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By Hugh Schofield
BBC News, Paris

Image rightsGetty ImagesImage descriptionArthur Rimbaud was depicted in this Jef Rosman painting in his bed after Verlaine slightly injured him *: not ([hidden]): not (style) ~ *: not ([hidden]): not (style) {margin-top: 1rem;}]]>

President Emmanuel Macron is under pressure to deal a blow to sexual diversity by ordering the “pantheonization” – burials in the national mausoleum in Paris – of two of France’s most beloved poets, Arthur Rimbaud and Paul Verlaine.

A petition signed by 10 former ministers of culture and a long list of artists and intellectuals say that the two poets, who had an intense but ultimately violent affair in the early 1870s, “were symbols of diversity”.

They suffered from the harsh homophobia of their time. They are the French Oscar Wildes.

Image rightsGetty ImagesImage descriptionPaul Verlaine is currently buried in a cemetery on the Paris Ringstrasse

“It is a question of simple justice to let them join the Pantheon with other great writers like Voltaire, Rousseau, Dumas, Hugo and Malraux,” the petition says.

The current Minister of Culture, Roselyne Bachelot, did not sign the petition, but she agreed. “Bringing these two poets and lovers into the pantheon would have a meaning that is not only historical and literary, but fundamental today,” she said.

Arguments for and against the movement of the poets

However, the call has sparked an angry backlash. Opponents say that the poets are the victims of a cultural invasion of power in the 21st century and that absolutely nothing in their life or work indicates suitability for a patriotic Valhalla.

Rimbaud and Verlaine are certainly among the most revered French poets – and it is also true that none of the 75 residents of the Pantheon are there for poetry. Victor Hugo was transferred for his political achievement.

Supporters say there are both literary and moral reasons for their renewed intervention.

Not only “their genius has nourished our literary and poetic imaginations for more than a century”, but their current graves – in Charleville, Lorraine for Rimbaud, in a cemetery on the Paris Ringstrasse for Verlaine – are “unworthy”.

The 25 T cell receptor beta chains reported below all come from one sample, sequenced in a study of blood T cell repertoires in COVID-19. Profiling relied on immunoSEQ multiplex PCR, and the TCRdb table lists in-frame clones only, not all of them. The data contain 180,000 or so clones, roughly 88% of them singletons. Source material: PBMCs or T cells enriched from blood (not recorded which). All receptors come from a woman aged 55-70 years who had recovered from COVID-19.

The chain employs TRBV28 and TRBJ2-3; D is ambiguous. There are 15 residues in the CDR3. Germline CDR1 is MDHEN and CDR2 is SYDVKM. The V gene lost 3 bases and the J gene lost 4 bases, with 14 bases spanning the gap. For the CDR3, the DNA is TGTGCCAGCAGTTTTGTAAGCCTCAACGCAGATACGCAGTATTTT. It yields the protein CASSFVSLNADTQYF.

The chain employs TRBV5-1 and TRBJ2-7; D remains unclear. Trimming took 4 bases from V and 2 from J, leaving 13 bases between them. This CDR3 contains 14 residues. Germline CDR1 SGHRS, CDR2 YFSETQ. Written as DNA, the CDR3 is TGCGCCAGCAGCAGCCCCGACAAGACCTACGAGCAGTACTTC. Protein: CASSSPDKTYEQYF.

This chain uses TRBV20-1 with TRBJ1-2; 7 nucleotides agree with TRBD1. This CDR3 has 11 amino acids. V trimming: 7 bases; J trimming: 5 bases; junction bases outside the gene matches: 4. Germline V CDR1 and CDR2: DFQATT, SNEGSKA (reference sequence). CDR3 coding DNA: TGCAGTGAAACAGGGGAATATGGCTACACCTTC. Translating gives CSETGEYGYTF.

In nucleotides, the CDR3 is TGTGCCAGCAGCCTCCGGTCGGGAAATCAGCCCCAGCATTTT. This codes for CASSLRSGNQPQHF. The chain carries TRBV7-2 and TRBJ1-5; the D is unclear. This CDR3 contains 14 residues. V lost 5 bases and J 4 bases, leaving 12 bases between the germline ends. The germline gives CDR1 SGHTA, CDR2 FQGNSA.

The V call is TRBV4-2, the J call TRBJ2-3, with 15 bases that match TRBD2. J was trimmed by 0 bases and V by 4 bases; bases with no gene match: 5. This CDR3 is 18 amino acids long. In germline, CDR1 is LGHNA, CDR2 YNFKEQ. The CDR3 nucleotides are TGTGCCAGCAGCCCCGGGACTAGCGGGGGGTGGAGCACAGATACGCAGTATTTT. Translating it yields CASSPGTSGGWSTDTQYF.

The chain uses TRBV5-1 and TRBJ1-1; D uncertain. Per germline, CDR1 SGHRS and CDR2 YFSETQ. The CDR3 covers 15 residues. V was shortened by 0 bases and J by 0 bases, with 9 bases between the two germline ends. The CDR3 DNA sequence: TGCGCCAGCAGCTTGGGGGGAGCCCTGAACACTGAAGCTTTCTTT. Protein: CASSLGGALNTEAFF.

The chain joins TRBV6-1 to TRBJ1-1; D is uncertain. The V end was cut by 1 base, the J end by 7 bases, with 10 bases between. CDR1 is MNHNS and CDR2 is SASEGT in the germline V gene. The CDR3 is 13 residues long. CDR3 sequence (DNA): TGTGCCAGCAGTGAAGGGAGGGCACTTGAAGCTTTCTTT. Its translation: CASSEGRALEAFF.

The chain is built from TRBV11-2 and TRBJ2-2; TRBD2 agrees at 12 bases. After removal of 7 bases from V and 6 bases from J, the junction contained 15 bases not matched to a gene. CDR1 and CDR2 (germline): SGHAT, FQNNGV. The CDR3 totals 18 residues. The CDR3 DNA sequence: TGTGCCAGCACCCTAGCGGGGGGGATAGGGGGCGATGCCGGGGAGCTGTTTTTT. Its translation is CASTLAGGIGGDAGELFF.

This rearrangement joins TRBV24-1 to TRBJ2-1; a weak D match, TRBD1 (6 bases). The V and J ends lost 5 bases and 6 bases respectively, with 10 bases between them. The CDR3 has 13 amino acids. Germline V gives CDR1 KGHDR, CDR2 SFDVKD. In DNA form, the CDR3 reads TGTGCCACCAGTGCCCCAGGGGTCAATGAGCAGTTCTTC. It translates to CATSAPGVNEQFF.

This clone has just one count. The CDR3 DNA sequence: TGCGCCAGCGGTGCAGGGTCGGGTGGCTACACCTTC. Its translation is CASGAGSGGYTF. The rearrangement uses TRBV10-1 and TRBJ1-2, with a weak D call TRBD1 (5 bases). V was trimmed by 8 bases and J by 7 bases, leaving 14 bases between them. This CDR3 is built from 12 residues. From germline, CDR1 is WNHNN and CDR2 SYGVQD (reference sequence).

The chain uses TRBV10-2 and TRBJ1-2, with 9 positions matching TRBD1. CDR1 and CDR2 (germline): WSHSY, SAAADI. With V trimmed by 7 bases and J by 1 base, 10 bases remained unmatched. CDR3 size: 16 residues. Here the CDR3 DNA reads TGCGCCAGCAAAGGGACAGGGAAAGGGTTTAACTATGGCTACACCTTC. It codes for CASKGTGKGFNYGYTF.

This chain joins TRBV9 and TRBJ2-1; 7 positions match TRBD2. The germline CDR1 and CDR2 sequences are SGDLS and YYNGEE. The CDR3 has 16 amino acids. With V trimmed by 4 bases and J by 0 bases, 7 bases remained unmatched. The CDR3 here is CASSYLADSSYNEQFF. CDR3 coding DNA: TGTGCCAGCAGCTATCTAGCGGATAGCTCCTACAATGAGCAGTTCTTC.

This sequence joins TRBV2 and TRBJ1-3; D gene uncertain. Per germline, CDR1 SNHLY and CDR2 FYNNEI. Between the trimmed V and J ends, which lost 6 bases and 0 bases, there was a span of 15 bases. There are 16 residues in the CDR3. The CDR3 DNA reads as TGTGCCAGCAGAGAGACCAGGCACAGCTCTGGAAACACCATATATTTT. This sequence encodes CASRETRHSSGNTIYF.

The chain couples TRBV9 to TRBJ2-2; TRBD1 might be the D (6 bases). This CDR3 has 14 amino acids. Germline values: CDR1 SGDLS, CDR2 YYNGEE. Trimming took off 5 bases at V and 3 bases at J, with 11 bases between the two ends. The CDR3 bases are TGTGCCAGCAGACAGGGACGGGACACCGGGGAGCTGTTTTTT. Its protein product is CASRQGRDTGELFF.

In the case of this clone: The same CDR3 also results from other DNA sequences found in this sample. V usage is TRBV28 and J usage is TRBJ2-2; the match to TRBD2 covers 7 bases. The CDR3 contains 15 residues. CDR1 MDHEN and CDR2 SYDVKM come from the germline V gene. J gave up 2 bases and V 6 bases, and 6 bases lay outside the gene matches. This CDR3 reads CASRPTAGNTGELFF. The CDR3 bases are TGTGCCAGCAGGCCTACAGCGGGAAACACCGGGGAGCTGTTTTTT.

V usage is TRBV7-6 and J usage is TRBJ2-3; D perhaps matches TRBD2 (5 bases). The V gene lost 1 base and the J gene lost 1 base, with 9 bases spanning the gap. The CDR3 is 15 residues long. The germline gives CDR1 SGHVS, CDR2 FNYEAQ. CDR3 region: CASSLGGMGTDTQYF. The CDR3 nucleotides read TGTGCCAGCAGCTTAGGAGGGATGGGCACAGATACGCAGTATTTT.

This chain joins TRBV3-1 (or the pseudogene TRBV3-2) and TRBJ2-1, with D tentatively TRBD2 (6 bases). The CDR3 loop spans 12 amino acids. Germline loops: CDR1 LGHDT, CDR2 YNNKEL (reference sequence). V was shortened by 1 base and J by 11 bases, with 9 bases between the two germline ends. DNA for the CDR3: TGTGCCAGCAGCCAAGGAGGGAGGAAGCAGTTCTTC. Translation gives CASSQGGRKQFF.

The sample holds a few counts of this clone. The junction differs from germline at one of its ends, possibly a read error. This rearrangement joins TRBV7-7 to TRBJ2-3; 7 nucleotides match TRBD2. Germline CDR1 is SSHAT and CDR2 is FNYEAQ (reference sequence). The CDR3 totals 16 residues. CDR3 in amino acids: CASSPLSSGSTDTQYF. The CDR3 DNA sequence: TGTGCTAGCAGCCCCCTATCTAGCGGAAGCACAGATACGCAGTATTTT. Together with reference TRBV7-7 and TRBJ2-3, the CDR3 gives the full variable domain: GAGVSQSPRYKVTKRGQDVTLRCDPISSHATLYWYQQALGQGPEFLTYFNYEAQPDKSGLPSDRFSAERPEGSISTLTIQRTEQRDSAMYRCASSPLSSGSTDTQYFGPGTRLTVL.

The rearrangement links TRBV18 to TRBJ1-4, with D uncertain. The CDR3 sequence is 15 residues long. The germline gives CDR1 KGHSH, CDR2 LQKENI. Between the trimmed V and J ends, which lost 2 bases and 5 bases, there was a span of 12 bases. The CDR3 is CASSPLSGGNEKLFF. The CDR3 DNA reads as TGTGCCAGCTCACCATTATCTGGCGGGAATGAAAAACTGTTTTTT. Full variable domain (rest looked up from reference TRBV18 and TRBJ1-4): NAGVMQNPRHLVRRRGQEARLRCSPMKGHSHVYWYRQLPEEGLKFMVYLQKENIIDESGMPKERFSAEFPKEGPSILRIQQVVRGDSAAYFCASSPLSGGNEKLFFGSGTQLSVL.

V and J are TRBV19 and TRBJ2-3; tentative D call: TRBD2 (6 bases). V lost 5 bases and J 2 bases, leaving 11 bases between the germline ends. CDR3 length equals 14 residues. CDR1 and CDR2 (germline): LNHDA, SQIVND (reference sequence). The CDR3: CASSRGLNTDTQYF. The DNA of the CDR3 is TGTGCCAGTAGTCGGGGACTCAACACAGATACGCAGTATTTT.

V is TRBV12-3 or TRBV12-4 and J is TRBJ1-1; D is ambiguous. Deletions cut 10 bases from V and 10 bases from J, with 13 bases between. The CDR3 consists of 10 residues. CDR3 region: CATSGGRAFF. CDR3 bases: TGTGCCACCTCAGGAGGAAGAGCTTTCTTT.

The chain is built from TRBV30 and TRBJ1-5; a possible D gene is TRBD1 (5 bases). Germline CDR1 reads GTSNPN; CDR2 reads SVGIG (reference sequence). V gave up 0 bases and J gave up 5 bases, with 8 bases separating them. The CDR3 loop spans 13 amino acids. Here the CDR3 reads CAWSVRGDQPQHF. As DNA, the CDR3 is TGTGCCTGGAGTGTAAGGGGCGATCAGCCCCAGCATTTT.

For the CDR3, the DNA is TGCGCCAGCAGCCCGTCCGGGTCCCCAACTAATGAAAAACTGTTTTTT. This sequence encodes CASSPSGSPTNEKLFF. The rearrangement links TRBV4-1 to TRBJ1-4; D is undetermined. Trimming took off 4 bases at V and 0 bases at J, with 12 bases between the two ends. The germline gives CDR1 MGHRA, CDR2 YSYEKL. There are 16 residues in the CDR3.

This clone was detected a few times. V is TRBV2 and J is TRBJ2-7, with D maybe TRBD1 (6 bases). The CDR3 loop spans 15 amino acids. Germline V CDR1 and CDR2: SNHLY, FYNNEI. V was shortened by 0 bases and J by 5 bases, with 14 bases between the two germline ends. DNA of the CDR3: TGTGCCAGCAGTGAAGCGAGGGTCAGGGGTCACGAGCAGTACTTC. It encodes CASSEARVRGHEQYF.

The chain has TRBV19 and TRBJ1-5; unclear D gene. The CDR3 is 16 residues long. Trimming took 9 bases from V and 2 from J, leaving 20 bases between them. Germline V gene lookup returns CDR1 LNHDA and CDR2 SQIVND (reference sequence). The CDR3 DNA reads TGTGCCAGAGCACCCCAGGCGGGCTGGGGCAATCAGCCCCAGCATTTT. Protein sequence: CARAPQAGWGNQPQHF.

There is also the homophobic persecution that Verlaine most of all endured.

Image rightsGetty ImagesImage descriptionThe revolver that Verlaine used to try to kill his lover was auctioned in 2016

It is well known that the poets’ relationship ended in 1873 when Verlaine fired a gun in Brussels and Rimbaud slightly wounded.

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Rimbaud refused to prosecute, but the Belgian police went ahead anyway and their report was heavily marked by their dislike of the poets’ relationship.

Verlaine spent a year and a half in prison.

Arthur Rimbaud: October 20, 1854 – November 10, 1891

The French culture minister says she sometimes comes to cabinet meetings with Rimbaud’s 1871 poem, The Drunken Boat, on her mind.

As I drove down listless rivers, I no longer felt guided by shippers

Yelping Redskins had targeted them and nailed them naked to colored stakes

Paul Verlaine: March 30, 1844 – January 8, 1896

Lines of Verlaines Chanson d’automne were used to warn the French Resistance of the impending Allied landings in Normandy during World War II.

Les sanglots longs / Of the violins / The long sigh of the violins of autumn

Wounded my heart in a monotonous indolence

Society “takes revenge”

But opponents of pantheonization say it would make fun of what the poets actually stood for – which was certainly not a membership in the French establishment. Rather, it was freedom, rebellion and a refusal to turn to the cultural zeitgeist.

Image rightsGetty ImagesImage descriptionOver 120 years after Rimbaud’s death, letters are still being sent to this mailbox in the cemetery where he is buried

“Everything in your life, everything in your work shows that you are turning your back on society,” said the writer Étienne de Montety in the French newspaper Le Figaro. “They were passionate about freedom until they made transgression an art form.”

“Society is annoyed with the easy today and takes revenge. With the help of science and government, it tries to co-opt them.”

Others have suggested that the support of the motherland was not the poets’ strength.

In the Franco-Prussian War of 1870, Rimbaud even said he would welcome a Prussian victory. And of the Pantheon itself, the poet once said that it was an “official acropolis that is leading modern barbarism to new extremes”.

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